Public relations people hate anyone suggesting that what they do is propaganda. Many PR people, particularly in politics, are also adept at accusing opponents of being in the propaganda business. In essence the formula is that we communicate information, you indulge in things which are ‘just PR’ and sometimes you sink to the depths and practise propaganda.
For PR people an embarrassing aspect of it all is that the self-styled ‘father’ of PR, Edward Bernays, actually used the term himself and as a title for one of his books. The problem is that the 20th century gave propaganda (and some of Bernays’ tactics) such a bad name that people have dreamt up new names for it and new ways of doing it. The typical totalitarian version of propaganda is epitomised by Hitler’s comment that “The great mass of people will more easily fall victim to a big lie than to a small one.” In contrast the British World War Two propaganda (information) head Sir John Reith emphasised that the basic of success was “The truth, nothing but the truth and, as near as possible, the whole truth.”
Many of these issues were canvassed in a recent excellent British Library exhibition Propaganda and Persuasion. The Library has published the exhibition catalogue, written by Professor David Welch. Welch is Professor of Modern History and Director of the Centre for the Study of Propaganda, War & Society at Kent University and has published widely on the subject. The catalogue is probably the best short, popular and comprehensive study of power and persuasion yet published. It traces the history of the term (the Catholic Church used it first) and how people persuaded and influenced others. PR people might be rather put off by his frequent blurring of distinctions between PR and propaganda but then they have to face the reality that the distinction is lost on many of our critics.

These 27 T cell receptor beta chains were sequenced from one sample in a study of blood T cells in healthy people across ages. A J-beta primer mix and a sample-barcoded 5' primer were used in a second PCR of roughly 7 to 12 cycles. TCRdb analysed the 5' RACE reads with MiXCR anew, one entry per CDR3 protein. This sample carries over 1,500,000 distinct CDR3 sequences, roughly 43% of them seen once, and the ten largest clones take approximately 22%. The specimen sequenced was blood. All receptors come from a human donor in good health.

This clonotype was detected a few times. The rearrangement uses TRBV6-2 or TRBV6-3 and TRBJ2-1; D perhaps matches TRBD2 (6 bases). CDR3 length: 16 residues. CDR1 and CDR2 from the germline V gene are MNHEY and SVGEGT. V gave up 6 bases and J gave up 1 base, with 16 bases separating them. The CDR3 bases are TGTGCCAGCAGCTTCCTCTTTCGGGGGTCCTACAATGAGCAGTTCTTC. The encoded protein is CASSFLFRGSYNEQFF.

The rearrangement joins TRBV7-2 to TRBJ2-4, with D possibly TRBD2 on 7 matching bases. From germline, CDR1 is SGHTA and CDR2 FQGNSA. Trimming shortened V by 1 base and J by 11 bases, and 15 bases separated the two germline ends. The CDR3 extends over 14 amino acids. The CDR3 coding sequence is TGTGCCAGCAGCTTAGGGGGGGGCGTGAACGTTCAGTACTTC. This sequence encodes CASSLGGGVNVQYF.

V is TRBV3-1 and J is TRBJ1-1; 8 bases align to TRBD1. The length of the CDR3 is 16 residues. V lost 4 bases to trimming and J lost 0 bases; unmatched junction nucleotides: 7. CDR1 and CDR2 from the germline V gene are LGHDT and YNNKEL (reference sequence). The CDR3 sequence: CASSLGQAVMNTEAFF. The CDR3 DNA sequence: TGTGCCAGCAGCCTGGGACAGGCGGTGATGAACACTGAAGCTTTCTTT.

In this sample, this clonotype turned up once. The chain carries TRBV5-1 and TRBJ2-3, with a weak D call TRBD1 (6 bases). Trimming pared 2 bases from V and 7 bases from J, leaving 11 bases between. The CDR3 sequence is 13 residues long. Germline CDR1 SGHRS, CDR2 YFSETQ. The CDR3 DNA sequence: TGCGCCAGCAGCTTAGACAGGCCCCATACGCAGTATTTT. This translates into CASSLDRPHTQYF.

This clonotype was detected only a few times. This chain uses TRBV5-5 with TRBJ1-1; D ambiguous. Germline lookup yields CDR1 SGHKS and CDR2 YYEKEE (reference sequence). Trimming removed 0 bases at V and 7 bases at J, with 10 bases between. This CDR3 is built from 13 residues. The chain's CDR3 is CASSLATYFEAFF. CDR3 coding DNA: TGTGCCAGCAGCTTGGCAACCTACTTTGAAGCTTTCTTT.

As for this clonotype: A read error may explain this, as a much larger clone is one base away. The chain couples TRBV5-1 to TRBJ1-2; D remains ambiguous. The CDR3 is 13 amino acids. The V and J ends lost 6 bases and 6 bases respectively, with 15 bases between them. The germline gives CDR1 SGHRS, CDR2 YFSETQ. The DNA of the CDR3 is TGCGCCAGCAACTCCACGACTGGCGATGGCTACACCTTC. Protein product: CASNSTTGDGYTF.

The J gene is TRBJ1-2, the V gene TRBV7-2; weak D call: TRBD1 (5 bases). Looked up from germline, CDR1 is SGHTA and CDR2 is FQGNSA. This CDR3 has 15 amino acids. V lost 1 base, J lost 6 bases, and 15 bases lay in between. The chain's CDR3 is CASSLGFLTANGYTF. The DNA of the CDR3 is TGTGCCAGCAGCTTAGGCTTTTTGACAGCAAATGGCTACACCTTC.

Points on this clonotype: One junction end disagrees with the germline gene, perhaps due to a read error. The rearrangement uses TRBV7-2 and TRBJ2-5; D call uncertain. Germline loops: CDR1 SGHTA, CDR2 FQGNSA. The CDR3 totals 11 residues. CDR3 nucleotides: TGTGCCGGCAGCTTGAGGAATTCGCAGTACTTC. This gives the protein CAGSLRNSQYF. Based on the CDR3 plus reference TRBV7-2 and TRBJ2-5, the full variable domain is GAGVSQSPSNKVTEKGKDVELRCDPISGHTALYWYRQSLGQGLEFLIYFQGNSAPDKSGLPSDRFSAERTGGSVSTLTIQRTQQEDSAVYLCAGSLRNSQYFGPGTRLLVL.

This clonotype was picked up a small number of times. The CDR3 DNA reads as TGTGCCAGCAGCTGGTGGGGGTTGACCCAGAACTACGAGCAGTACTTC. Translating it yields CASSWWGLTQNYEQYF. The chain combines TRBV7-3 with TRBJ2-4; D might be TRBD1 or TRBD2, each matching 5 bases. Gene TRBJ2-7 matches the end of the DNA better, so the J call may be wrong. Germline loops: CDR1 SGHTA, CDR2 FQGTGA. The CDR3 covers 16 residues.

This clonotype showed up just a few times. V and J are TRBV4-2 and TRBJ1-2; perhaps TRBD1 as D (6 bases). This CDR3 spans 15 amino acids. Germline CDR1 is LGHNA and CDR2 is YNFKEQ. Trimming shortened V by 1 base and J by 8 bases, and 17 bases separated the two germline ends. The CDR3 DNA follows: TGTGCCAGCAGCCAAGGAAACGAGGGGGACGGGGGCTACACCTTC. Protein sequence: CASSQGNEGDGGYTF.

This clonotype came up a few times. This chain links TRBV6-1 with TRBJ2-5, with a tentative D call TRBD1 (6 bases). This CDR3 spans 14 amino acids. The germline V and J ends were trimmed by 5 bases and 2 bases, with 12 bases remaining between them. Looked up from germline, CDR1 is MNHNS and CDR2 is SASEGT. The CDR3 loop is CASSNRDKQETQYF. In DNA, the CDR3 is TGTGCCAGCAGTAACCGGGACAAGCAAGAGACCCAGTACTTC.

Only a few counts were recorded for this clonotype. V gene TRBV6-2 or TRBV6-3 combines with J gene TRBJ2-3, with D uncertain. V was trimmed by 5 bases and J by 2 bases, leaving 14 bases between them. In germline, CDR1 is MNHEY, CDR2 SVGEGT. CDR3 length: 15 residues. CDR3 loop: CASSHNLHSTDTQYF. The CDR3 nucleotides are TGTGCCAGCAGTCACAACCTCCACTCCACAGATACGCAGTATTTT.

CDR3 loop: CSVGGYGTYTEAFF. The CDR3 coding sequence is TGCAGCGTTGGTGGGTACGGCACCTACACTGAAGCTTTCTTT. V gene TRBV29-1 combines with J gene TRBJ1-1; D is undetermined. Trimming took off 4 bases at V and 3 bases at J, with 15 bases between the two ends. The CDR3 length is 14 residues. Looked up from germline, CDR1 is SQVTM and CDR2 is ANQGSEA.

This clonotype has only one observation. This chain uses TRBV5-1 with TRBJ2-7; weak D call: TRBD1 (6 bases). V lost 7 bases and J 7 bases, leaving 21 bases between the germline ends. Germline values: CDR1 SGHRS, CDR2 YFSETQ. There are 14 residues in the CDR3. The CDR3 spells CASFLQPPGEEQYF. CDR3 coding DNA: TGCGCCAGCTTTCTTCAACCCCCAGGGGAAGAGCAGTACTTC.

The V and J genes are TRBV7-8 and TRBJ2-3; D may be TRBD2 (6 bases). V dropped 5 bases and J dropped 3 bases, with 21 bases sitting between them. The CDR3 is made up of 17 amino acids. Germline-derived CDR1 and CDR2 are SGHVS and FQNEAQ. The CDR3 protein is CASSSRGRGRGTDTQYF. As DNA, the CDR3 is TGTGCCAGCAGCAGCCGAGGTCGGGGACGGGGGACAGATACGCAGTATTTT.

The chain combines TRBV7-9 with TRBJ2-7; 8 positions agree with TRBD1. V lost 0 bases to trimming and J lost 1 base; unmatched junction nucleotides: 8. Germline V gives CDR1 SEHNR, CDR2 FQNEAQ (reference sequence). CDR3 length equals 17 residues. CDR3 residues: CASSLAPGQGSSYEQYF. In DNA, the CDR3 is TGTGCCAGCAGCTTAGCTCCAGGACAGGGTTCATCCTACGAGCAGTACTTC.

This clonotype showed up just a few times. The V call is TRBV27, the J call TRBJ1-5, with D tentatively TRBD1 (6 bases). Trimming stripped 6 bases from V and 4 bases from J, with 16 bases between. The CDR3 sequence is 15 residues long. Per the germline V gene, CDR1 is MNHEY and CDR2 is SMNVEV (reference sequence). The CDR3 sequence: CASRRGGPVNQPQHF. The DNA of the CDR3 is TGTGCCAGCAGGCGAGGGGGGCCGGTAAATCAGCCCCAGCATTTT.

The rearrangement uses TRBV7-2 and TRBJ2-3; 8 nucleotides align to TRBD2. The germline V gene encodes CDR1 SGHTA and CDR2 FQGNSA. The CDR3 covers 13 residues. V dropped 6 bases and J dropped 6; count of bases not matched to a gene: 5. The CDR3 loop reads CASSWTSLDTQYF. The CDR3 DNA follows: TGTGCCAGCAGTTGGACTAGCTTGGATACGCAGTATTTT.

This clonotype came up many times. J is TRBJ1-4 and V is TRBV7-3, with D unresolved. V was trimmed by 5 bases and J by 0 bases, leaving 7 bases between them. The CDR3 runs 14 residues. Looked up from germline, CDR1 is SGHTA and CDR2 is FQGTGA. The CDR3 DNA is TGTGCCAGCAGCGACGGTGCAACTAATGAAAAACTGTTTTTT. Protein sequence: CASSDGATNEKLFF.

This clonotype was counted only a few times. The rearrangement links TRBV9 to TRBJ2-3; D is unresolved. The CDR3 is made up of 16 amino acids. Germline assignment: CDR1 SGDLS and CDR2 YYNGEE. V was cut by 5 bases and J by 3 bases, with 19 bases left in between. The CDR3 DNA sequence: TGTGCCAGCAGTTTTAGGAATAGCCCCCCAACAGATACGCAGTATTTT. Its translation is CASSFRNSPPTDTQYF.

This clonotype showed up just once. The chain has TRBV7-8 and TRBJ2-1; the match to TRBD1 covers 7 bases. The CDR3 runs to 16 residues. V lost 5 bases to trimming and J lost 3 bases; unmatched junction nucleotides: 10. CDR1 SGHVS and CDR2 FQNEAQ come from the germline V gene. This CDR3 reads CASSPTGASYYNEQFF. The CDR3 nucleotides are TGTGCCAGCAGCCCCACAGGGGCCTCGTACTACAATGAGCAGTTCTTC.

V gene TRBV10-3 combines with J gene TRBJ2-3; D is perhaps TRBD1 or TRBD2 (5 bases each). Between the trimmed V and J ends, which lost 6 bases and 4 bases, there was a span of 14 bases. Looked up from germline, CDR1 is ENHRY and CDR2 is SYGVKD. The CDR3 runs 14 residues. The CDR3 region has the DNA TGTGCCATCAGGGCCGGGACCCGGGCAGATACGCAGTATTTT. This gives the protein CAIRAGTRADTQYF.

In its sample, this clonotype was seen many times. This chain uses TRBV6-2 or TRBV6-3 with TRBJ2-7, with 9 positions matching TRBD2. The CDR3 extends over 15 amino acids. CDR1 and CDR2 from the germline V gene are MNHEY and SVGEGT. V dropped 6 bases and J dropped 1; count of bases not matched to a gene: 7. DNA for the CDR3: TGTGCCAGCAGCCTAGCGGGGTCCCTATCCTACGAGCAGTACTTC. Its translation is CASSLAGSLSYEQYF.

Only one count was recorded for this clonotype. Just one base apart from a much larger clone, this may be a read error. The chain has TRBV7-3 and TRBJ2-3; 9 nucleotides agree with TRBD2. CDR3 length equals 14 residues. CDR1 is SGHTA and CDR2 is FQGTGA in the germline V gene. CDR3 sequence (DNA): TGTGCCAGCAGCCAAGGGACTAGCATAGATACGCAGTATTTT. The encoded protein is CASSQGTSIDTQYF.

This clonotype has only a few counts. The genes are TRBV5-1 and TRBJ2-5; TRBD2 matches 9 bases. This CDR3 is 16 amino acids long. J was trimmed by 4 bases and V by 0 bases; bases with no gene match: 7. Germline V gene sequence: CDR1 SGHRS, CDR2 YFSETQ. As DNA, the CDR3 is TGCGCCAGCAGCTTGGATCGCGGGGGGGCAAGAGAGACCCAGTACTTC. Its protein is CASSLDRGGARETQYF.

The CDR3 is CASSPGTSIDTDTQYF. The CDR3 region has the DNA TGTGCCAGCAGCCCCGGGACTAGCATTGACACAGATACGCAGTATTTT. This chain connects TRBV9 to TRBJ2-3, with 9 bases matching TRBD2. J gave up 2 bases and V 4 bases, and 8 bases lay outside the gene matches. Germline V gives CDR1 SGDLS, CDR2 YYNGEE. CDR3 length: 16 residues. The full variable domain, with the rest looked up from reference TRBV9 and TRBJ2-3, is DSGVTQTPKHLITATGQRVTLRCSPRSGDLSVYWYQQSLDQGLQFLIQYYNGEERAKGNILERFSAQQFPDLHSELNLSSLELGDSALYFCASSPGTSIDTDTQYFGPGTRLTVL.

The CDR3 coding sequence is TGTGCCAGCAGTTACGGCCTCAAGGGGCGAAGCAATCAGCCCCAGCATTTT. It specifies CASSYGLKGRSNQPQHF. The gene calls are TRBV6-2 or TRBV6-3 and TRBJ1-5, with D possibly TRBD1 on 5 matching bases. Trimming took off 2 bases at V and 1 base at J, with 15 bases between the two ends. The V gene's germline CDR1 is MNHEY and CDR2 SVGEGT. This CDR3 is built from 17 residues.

One particularly interesting discussion in the catalogue is how the British and Americans learnt from the First World War. All sides’ propaganda was exaggerated and based on outrageous distortions. By the time of World War Two there was a realisation that this sort of stuff wasn’t believed. No doubt a major factor was that people recruited to the trenches through patriotism and propaganda came back with an enormous distrust of it after experiencing reality – both in the war itself and in the years after. As a result Allied propaganda in WW2 (with the notable exception of the racist anti-Japanese stuff) was much more subtle. British propaganda was also frequently humorous. In a move which anticipated much later PR strategy the British also focussed their propaganda efforts on elites in the US when trying to influence Americans in the years before they entered both wars. The British team in the US included people such as Isaiah Berlin and Roald Dahl with the latter – then a handsome, decorated and wounded RAF officer – doing some of his work horizontally.
Today propaganda is more likely to be seen as ‘psyops’ which was pioneered during WW2 although there is still much internal propaganda, often based on falsehoods (Iraq WMD’s), which is less than subtle. Various types of propaganda, from ancient times to the 21st century are described by Welch, and the catalogue finishes with a summary of various definitions of propaganda from the early 1900s through to today and an excellent brief bibliography.
The blog read the Welch catalogue in between finishing What Orwell Didn’t Know? (Public Affairs Report, 2007) ,a collection of essays edited by Andras Szanto, based on discussions at the New York Public Library about the relevance of Orwell’s essay, Politics and the English Language, today. The essay is one of the great pieces of political writing and a great guide to good, clear writing. The fundamental starting point for most of the essays is the fact that Orwell was writing in an era before mass TV penetration, social media, what we know about behavioural economics, the brain and psychology and the development of framing theory based on these developments. Today simple, straightforward and vivid language can be the most effective form of propaganda although Orwell’s observations are still relevant when we consider formulations such as ‘collateral damage’ for the killing of civilians. The essay topics are too broad to cover in the blog but the ones by Mark Danner, George Lakoff and Farnaz Fassihi should be read by both PR people and journalists.
Perhaps the best essay is Frances Fitzgerald’s Stellar Spin, on the Reagan Star Wars program. It is a wonderful case study of politics, propaganda, public relations and the gullibility of US society. So far the US has spent more than $100 billion on a program which doesn’t work and probably never will. Yet a majority of Americans believe the Star Wars shield is currently in place and works.